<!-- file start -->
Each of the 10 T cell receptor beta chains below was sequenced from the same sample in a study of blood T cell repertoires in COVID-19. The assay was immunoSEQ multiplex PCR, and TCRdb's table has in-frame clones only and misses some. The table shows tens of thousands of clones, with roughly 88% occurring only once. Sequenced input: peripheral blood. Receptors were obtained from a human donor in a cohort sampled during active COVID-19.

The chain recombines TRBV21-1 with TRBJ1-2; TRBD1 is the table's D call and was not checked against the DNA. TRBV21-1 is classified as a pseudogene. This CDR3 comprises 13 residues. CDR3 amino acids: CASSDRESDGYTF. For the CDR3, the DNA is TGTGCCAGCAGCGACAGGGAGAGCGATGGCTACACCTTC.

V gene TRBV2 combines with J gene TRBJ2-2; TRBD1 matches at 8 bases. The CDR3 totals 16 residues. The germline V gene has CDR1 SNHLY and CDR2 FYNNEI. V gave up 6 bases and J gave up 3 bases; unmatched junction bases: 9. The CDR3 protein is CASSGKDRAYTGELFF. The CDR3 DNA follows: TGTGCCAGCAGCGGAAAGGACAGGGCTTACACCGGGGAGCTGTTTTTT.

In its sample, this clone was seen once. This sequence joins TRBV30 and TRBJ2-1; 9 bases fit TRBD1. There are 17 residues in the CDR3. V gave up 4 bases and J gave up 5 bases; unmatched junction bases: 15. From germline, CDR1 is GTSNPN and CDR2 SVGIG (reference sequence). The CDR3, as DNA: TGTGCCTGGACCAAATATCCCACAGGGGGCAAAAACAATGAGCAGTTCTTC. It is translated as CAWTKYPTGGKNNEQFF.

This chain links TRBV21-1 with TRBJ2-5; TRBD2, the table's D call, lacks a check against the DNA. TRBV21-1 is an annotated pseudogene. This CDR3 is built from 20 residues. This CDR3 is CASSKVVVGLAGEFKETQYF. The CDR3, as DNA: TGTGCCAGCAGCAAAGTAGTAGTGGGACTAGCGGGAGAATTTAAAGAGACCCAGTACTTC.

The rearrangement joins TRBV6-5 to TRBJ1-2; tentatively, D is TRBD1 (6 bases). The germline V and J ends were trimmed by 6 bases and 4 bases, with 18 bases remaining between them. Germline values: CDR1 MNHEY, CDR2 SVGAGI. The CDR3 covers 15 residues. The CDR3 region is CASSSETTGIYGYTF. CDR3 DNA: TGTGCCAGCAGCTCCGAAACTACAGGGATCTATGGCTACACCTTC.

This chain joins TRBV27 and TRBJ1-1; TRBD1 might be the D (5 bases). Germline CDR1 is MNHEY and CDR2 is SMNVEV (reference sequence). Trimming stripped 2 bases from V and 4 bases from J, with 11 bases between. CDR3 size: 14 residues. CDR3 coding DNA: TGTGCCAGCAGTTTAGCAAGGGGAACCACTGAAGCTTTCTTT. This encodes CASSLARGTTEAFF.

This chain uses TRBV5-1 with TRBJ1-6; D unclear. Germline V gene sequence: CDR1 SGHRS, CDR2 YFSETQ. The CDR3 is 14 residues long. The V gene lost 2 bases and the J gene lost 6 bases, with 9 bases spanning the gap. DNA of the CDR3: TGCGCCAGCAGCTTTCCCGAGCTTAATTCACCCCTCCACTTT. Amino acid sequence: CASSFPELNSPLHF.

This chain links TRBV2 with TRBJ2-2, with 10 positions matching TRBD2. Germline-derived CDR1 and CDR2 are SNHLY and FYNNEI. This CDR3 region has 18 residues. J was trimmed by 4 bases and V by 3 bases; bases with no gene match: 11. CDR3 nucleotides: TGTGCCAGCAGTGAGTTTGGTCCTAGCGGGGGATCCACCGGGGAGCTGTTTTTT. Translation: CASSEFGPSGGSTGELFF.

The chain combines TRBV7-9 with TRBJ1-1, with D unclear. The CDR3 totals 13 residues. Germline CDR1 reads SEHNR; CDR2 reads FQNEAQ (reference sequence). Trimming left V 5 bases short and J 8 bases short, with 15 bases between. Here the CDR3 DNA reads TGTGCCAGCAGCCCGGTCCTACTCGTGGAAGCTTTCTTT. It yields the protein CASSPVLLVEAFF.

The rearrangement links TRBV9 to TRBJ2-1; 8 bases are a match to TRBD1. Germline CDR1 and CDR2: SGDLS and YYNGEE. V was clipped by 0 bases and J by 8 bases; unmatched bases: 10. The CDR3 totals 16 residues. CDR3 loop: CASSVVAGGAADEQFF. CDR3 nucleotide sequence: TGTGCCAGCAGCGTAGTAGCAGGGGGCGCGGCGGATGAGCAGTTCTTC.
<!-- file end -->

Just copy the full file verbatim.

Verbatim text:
Each of the 10 T cell receptor beta chains below was sequenced from the same sample in a study of blood T cell repertoires in COVID-19. The assay was immunoSEQ multiplex PCR, and TCRdb's table has in-frame clones only and misses some. The table shows tens of thousands of clones, with roughly 88% occurring only once. Sequenced input: peripheral blood. Receptors were obtained from a human donor in a cohort sampled during active COVID-19.

The chain recombines TRBV21-1 with TRBJ1-2; TRBD1 is the table's D call and was not checked against the DNA. TRBV21-1 is classified as a pseudogene. This CDR3 comprises 13 residues. CDR3 amino acids: CASSDRESDGYTF. For the CDR3, the DNA is TGTGCCAGCAGCGACAGGGAGAGCGATGGCTACACCTTC.

V gene TRBV2 combines with J gene TRBJ2-2; TRBD1 matches at 8 bases. The CDR3 totals 16 residues. The germline V gene has CDR1 SNHLY and CDR2 FYNNEI. V gave up 6 bases and J gave up 3 bases; unmatched junction bases: 9. The CDR3 protein is CASSGKDRAYTGELFF. The CDR3 DNA follows: TGTGCCAGCAGCGGAAAGGACAGGGCTTACACCGGGGAGCTGTTTTTT.

In its sample, this clone was seen once. This sequence joins TRBV30 and TRBJ2-1; 9 bases fit TRBD1. There are 17 residues in the CDR3. V gave up 4 bases and J gave up 5 bases; unmatched junction bases: 15. From germline, CDR1 is GTSNPN and CDR2 SVGIG (reference sequence). The CDR3, as DNA: TGTGCCTGGACCAAATATCCCACAGGGGGCAAAAACAATGAGCAGTTCTTC. It is translated as CAWTKYPTGGKNNEQFF.

This chain links TRBV21-1 with TRBJ2-5; TRBD2, the table's D call, lacks a check against the DNA. TRBV21-1 is an annotated pseudogene. This CDR3 is built from 20 residues. This CDR3 is CASSKVVVGLAGEFKETQYF. The CDR3, as DNA: TGTGCCAGCAGCAAAGTAGTAGTGGGACTAGCGGGAGAATTTAAAGAGACCCAGTACTTC.

The rearrangement joins TRBV6-5 to TRBJ1-2; tentatively, D is TRBD1 (6 bases). The germline V and J ends were trimmed by 6 bases and 4 bases, with 18 bases remaining between them. Germline values: CDR1 MNHEY, CDR2 SVGAGI. The CDR3 covers 15 residues. The CDR3 region is CASSSETTGIYGYTF. CDR3 DNA: TGTGCCAGCAGCTCCGAAACTACAGGGATCTATGGCTACACCTTC.

This chain joins TRBV27 and TRBJ1-1; TRBD1 might be the D (5 bases). Germline CDR1 is MNHEY and CDR2 is SMNVEV (reference sequence). Trimming stripped 2 bases from V and 4 bases from J, with 11 bases between. CDR3 size: 14 residues. CDR3 coding DNA: TGTGCCAGCAGTTTAGCAAGGGGAACCACTGAAGCTTTCTTT. This encodes CASSLARGTTEAFF.

This chain uses TRBV5-1 with TRBJ1-6; D unclear. Germline V gene sequence: CDR1 SGHRS, CDR2 YFSETQ. The CDR3 is 14 residues long. The V gene lost 2 bases and the J gene lost 6 bases, with 9 bases spanning the gap. DNA of the CDR3: TGCGCCAGCAGCTTTCCCGAGCTTAATTCACCCCTCCACTTT. Amino acid sequence: CASSFPELNSPLHF.

This chain links TRBV2 with TRBJ2-2, with 10 positions matching TRBD2. Germline-derived CDR1 and CDR2 are SNHLY and FYNNEI. This CDR3 region has 18 residues. J was trimmed by 4 bases and V by 3 bases; bases with no gene match: 11. CDR3 nucleotides: TGTGCCAGCAGTGAGTTTGGTCCTAGCGGGGGATCCACCGGGGAGCTGTTTTTT. Translation: CASSEFGPSGGSTGELFF.

The chain combines TRBV7-9 with TRBJ1-1, with D unclear. The CDR3 totals 13 residues. Germline CDR1 reads SEHNR; CDR2 reads FQNEAQ (reference sequence). Trimming left V 5 bases short and J 8 bases short, with 15 bases between. Here the CDR3 DNA reads TGTGCCAGCAGCCCGGTCCTACTCGTGGAAGCTTTCTTT. It yields the protein CASSPVLLVEAFF.

The rearrangement links TRBV9 to TRBJ2-1; 8 bases are a match to TRBD1. Germline CDR1 and CDR2: SGDLS and YYNGEE. V was clipped by 0 bases and J by 8 bases; unmatched bases: 10. The CDR3 totals 16 residues. CDR3 loop: CASSVVAGGAADEQFF. CDR3 nucleotide sequence: TGTGCCAGCAGCGTAGTAGCAGGGGGCGCGGCGGATGAGCAGTTCTTC.